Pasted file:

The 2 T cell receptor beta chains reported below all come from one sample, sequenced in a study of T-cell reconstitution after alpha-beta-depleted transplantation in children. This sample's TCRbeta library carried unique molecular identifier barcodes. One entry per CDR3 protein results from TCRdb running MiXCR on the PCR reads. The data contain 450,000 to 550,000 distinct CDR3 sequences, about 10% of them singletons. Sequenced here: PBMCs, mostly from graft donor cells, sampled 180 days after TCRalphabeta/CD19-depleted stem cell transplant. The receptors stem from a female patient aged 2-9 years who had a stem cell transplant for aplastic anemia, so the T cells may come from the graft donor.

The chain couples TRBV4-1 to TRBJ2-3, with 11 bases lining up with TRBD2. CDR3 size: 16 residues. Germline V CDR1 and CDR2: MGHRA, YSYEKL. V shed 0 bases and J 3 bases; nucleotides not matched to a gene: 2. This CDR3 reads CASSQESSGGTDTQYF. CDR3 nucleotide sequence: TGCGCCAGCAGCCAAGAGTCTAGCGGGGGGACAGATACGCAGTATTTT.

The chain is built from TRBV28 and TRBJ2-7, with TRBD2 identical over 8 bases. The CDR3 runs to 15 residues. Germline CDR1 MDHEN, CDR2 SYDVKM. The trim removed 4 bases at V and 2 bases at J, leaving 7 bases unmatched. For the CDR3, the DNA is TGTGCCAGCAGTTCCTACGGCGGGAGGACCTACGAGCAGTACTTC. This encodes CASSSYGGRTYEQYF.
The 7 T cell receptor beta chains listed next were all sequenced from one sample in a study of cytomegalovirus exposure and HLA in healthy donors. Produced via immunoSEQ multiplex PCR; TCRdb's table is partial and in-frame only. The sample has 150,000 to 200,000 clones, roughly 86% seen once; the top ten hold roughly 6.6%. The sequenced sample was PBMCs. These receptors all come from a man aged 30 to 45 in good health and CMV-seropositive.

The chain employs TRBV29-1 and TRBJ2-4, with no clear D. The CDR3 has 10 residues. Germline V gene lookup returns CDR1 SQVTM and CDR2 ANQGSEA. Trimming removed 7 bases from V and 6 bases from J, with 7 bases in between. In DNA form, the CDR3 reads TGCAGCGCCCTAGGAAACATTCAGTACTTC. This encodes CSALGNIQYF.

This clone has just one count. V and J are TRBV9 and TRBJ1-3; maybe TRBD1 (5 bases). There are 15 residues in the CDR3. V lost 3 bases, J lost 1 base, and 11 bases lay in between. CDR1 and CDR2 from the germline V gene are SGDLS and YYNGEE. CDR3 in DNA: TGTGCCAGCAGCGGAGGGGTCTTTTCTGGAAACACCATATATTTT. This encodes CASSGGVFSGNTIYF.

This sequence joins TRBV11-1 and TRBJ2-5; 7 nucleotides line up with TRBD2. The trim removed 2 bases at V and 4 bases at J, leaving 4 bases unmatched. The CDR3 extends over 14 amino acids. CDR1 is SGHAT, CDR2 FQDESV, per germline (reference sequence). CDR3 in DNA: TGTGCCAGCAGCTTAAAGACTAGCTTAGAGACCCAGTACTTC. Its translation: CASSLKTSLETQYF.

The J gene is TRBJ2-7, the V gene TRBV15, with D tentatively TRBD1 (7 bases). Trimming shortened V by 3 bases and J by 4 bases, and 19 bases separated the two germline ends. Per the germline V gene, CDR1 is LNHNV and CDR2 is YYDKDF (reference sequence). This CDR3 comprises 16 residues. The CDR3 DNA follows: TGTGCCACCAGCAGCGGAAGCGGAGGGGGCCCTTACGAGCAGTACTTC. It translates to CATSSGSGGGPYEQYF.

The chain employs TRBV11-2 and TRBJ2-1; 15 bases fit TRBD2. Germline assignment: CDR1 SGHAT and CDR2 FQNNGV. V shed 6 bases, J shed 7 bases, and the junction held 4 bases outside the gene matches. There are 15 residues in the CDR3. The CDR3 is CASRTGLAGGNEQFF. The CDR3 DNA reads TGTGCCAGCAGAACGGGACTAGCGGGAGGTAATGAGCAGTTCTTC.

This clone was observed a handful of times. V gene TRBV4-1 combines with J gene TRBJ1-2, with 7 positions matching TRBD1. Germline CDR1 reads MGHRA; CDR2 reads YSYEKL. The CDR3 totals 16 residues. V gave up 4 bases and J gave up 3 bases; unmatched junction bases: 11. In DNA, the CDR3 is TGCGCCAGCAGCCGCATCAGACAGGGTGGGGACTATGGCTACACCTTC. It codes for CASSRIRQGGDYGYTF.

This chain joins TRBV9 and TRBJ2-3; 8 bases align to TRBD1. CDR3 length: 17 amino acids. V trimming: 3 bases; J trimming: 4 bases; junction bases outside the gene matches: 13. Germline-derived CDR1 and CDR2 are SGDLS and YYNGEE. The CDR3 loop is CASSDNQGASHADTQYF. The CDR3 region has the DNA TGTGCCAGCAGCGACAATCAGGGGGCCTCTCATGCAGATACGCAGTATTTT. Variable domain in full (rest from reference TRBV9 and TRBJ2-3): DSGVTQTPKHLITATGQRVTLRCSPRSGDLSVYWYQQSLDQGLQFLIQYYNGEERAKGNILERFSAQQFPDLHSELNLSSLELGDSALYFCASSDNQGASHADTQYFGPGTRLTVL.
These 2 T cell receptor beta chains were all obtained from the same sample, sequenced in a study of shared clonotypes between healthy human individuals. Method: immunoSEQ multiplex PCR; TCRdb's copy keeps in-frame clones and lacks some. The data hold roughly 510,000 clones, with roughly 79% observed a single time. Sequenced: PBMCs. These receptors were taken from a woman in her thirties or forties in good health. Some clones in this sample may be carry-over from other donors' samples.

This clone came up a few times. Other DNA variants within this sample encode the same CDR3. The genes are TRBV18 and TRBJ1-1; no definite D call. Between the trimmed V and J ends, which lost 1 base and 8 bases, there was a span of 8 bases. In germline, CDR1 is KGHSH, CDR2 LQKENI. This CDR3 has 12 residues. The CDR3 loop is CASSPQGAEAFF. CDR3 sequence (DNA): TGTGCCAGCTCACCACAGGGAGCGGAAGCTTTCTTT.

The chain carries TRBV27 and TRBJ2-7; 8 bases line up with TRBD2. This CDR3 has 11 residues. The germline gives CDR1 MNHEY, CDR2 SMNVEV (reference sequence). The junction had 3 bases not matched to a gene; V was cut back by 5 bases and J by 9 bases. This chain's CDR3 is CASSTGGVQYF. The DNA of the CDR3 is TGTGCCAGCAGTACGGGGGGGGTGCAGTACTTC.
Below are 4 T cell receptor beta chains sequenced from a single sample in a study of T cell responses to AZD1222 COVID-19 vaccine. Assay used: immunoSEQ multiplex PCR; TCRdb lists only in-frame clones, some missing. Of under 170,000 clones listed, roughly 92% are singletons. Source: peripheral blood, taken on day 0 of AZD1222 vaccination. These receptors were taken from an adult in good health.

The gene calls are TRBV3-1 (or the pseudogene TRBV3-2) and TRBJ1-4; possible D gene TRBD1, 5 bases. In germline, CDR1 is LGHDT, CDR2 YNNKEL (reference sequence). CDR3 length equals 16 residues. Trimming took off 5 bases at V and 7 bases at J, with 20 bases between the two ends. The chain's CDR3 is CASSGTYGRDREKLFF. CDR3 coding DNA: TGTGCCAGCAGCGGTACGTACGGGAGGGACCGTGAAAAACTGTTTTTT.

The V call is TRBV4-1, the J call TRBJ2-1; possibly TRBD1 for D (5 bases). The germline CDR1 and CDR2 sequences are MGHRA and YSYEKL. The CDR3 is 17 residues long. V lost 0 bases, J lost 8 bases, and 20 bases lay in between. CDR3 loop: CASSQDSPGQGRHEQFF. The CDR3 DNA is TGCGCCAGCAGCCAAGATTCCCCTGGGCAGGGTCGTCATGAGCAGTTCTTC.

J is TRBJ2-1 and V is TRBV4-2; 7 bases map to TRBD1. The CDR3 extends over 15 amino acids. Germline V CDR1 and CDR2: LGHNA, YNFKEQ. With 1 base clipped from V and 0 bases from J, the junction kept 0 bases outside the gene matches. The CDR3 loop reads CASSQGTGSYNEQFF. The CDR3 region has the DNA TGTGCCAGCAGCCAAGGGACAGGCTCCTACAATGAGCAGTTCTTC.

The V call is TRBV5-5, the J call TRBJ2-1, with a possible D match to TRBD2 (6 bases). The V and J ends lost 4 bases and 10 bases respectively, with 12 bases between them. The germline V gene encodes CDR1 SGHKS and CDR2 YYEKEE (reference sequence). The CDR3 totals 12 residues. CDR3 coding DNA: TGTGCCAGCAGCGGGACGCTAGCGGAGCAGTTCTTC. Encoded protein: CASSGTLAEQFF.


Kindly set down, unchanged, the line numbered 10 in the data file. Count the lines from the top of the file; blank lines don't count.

This clone was observed a handful of times. V gene TRBV4-1 combines with J gene TRBJ1-2, with 7 positions matching TRBD1. Germline CDR1 reads MGHRA; CDR2 reads YSYEKL. The CDR3 totals 16 residues. V gave up 4 bases and J gave up 3 bases; unmatched junction bases: 11. In DNA, the CDR3 is TGCGCCAGCAGCCGCATCAGACAGGGTGGGGACTATGGCTACACCTTC. It codes for CASSRIRQGGDYGYTF.